We therefore, adhere to our reversal and remand to the Trial Court for action consistent with this opinion28 (see note 6, supra).
Brinkley & West, Inc. v. Foremost Ins., Co., (July 13, 1973, No. 71-3110), withdrawn prior to permanent publication
Johnson v. St. Paul Mercury Ins. Co., 256 La. 289, 236 So.2d 216 (1970)
La., 276 So.2d 309 (1973)
'Though we hold that summary judgment was improper we express no opinion on the ultimate merits of the case of the best mode to resolve them. We repeat the frequent caveat that reversal does not necessarily foreshadow a trial, partial or full blown. That depends on the facts as developed and tested, not what the lawyers say they are in opposing affidavits. See . . . Cook & Nichol, Inc. v. Plimsoll Club, 5 Cir., 1971, 451 F.2d 505, 511; Mizell v. North Broward Hospital District, 5 Cir., 1968, 392 F.2d 580; Webb v. Standard Oil Co., 5 Cir., 1969, 414 F.2d 320; Camill cotton Oil Co. v. Spencer Kellogg & Sons, 5 Cir., 1958, 257 F.2d 162, 167; Chages v. Berry, 5 Cir., 1966, 369 F.2d 637, 642; Barber v. Motor Vessel 'Blue Cat', 5 Cir., 1967, 372 F.2d 626; Tyler v. Peel Corporation, 5 Cir., 1967, 371 F.2d 788, 791-792.' Smith v. St. Paul Fire & Marine Insurance Company, 5 Cir., 1972, 471 F.2d 840, 842-843
The states included are Alabama, Arkansas, Florida, Georgia, Illinois, Indiana, Kansas, Kentucky, Louisiana, Mississippi, Missouri, New Mexico, North Carolina, Oklahoma, South Carolina, Tennessee, Texas and Virginia
We have written much about the propriety of dismissal for failure to state a claim-- Louisiana jurisprudence would describe it as an exception of no cause of action-- when some state of facts might support relief, see e.g., Cook & Nichol Inc. v. Plimsoll Club, 5 Cir., 1971, 451 F.2d 505 and cases cited. Here the District Court did not really fall into that trap of dismissing a case on the 'barebones pleading'. If the trial judge was correct that Louisiana substantive law applied, then as the parties concede the case was appropriately dismissed. However since we alternatively hold that the Louisiana courts would hold that (i) the law of the state where inducement to breach occurred is the applicable law and that (ii) even if this was not so, then on the basis of general law that same injury-- and hence the tort-- occurred in the place of inducement, we conclude that there is a state of facts upon which relief can be granted by a Louisiana diversity court
The case was actually dismissed for failing to state a claim under the law of the diversity forum. It was properly characterized as a motion for summary judgment under Rule 12, Fed.R.Civ.P. because matters other than pleadings were considered by the trial judge.
Jagers v. Royal Indemnity Co., La., 276 So.2d 309 (1973)
And on which we relied heavily in our first opinion. Johnson v. St. Paul Mercury Ins. Co., 256 La. 289, 236 So.2d 216 (1970)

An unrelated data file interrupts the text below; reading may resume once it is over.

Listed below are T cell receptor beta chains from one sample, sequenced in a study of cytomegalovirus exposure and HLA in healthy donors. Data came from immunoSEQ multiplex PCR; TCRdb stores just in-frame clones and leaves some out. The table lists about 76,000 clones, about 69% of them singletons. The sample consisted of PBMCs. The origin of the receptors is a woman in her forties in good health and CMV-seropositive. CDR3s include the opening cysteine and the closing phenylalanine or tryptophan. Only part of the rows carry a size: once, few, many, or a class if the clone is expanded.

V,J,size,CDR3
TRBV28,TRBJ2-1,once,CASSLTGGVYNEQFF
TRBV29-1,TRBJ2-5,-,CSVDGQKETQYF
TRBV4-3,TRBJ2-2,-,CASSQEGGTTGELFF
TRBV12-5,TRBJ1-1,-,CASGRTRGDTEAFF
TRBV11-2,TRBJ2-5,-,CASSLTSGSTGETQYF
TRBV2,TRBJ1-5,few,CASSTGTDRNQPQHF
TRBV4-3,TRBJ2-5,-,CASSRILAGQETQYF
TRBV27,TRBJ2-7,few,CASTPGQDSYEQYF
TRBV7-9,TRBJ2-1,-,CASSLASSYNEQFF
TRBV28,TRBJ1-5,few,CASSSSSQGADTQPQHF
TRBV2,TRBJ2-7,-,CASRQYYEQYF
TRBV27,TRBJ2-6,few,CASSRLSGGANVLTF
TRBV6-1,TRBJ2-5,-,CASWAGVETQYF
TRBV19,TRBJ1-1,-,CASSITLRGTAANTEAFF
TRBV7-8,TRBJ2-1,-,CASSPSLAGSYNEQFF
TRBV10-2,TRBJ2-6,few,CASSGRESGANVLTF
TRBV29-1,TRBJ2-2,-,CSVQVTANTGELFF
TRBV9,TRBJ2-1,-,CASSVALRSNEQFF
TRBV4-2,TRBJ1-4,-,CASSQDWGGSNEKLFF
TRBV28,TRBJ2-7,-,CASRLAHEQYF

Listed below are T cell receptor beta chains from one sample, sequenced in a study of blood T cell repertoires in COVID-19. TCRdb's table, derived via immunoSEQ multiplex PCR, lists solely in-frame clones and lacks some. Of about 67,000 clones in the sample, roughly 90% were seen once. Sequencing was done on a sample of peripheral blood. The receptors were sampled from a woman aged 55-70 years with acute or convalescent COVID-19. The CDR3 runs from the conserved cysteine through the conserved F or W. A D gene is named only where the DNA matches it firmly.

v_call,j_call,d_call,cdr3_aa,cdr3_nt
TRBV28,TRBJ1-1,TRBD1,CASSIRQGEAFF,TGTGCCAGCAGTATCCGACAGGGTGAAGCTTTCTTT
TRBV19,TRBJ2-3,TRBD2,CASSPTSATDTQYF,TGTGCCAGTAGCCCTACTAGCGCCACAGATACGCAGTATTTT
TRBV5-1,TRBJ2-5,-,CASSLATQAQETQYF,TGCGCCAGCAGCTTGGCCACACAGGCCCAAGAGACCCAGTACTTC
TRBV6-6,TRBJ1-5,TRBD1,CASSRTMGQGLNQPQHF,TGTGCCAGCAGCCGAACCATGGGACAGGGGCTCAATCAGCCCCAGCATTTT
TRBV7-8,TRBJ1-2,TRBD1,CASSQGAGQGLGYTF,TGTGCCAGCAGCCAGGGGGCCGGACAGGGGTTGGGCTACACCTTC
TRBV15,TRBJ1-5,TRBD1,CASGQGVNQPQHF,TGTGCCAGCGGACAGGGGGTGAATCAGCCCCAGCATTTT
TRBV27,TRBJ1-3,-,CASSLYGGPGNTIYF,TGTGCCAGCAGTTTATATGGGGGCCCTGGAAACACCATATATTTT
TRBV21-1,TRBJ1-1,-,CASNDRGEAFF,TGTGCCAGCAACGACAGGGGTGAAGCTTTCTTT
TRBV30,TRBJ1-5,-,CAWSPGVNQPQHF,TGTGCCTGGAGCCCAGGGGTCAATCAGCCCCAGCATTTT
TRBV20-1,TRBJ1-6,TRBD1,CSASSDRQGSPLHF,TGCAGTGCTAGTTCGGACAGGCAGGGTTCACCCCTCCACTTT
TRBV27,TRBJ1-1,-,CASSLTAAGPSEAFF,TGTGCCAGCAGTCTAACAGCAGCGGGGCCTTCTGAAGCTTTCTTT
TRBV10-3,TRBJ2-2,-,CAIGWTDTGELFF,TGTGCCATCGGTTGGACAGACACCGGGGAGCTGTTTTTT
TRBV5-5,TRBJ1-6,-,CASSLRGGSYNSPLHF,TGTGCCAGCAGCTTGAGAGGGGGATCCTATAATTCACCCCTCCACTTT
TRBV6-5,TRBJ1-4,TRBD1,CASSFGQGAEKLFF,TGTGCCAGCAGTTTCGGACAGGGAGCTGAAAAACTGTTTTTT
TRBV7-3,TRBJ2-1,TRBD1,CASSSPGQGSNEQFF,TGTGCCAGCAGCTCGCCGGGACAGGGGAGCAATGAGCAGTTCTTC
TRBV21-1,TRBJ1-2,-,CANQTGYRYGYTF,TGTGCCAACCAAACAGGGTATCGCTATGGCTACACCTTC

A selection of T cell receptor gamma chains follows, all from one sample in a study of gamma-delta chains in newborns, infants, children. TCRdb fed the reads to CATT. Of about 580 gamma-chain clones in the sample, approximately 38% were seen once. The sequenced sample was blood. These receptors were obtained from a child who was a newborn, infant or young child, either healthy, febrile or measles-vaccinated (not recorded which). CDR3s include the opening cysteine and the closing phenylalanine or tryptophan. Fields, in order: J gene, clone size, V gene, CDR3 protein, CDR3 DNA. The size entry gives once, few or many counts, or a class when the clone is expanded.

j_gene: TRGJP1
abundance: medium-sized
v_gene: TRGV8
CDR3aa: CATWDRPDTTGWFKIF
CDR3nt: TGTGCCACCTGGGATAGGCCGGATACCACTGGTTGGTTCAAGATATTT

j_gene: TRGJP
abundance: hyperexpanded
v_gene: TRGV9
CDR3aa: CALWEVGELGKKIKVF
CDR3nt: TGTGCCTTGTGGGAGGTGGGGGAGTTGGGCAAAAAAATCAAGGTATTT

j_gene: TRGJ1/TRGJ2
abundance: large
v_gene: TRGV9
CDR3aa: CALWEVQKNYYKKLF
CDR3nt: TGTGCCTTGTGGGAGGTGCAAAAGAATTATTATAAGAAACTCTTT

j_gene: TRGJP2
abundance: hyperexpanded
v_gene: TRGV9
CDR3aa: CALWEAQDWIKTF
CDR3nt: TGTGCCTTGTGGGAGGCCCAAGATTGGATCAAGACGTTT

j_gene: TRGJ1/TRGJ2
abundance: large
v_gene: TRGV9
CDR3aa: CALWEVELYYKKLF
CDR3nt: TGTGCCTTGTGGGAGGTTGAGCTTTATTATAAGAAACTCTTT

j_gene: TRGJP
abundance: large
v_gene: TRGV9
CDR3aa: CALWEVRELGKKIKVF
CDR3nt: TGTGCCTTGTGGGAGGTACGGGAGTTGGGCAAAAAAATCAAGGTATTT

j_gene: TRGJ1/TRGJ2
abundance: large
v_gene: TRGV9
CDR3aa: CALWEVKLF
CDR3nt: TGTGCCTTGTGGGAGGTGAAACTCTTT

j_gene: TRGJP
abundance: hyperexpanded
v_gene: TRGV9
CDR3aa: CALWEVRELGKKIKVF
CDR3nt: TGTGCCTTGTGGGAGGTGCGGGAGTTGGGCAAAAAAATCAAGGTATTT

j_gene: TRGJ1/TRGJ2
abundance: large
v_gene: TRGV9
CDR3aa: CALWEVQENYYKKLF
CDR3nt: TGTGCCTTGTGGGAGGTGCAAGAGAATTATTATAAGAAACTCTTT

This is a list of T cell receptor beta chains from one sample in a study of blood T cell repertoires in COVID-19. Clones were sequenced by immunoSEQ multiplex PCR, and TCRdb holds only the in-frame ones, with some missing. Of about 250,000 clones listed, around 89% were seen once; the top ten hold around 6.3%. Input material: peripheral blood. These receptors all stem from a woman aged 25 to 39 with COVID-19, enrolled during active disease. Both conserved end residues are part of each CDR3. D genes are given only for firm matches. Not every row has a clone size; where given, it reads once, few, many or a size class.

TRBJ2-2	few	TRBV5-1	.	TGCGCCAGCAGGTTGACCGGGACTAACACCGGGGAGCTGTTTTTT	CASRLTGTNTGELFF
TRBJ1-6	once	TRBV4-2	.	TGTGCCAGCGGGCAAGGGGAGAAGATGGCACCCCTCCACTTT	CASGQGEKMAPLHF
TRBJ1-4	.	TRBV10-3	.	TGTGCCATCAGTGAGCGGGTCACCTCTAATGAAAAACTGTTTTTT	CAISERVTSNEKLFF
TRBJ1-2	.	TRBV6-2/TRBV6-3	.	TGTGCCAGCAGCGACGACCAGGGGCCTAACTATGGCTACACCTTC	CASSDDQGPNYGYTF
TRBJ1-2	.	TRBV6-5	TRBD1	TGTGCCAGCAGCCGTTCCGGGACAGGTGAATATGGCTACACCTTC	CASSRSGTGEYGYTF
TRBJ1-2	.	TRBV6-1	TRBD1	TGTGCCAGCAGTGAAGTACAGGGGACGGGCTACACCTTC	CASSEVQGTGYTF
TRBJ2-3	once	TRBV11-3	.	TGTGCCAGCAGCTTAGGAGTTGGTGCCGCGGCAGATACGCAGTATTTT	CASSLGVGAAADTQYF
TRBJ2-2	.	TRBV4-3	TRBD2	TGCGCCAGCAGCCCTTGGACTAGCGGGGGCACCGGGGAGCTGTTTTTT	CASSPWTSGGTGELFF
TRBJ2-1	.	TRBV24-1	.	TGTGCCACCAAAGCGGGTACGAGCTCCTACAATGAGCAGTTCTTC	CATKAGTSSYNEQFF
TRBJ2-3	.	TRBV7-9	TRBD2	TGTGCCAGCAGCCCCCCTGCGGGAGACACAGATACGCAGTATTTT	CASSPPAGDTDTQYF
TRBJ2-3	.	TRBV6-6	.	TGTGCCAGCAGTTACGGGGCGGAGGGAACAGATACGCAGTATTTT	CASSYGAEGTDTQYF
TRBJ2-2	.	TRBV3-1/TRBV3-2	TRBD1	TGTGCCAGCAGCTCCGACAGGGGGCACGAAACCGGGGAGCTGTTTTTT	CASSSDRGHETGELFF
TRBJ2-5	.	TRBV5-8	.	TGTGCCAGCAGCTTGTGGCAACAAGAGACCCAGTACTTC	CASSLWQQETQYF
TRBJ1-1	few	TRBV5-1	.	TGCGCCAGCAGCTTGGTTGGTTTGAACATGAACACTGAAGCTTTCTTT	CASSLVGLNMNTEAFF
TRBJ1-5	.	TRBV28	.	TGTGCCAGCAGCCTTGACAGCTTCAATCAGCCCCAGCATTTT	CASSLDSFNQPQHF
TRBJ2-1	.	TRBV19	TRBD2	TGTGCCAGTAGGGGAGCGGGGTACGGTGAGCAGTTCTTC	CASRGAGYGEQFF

Jagers v. Royal Indemnity Co., La., 276 So.2d 309, 312 (1973)
Jagers v. Royal Indemnity Co., La., 276 So.2d 309, 312-313 (1973)
Id. at 312. Note 3 reads:
For choice-of-law principles, see Restatement, Second, Conflict of Laws, 6 (1969): '(1) A court, subject to constitutional restrictions, will follow a statutory directive of its own state on choice of law, '(2) When there is no such directive, the factors relevant to the choice of the applicable rule of law include '(a) the needs of the interstate and international systems, '(b) the relevant policies of the forum, '(c) the relevant policies of other interested states and the relative interests of those states in the determination of the particular issue, '(d) the protection of justified expectations, '(e) the basic policies underlying the particular field of law, '(f) certainty, predictability and uniformity of result, and '(g) ease in the determination and application of the law to be applied.'
The only other available alternative that occurs to this Court is that Louisiana, if it were met with a multi-state tort or contract action presenting a true conflict, would deem it best to revert to the vested rights doctrine as have other states in similar situations. Wessling v. Paris, 417 S.W.2d 259, 261 (Ky., 1967); Kennedy v. Dixon, 439 S.W.2d 173, 184 (Mo., 1969); see also R. Weintraub, Commentary on the Law of Conflicts, 260-61 (1st ed. 1971). While Louisiana may jog this way at some later date, there is nothing to indicate in Jagers that they mean to do so now
Restatement (Second) of Conflicts 6 (1971), Comment on Subsection (2) leads us to the conclusion that the other principles are not significannt to tort cases such as ours, e.g.,
'(d) Needs of the interstate and international systems,' suggests merely that commercial comity should be considered by the forum state in resolving its choice of law problems.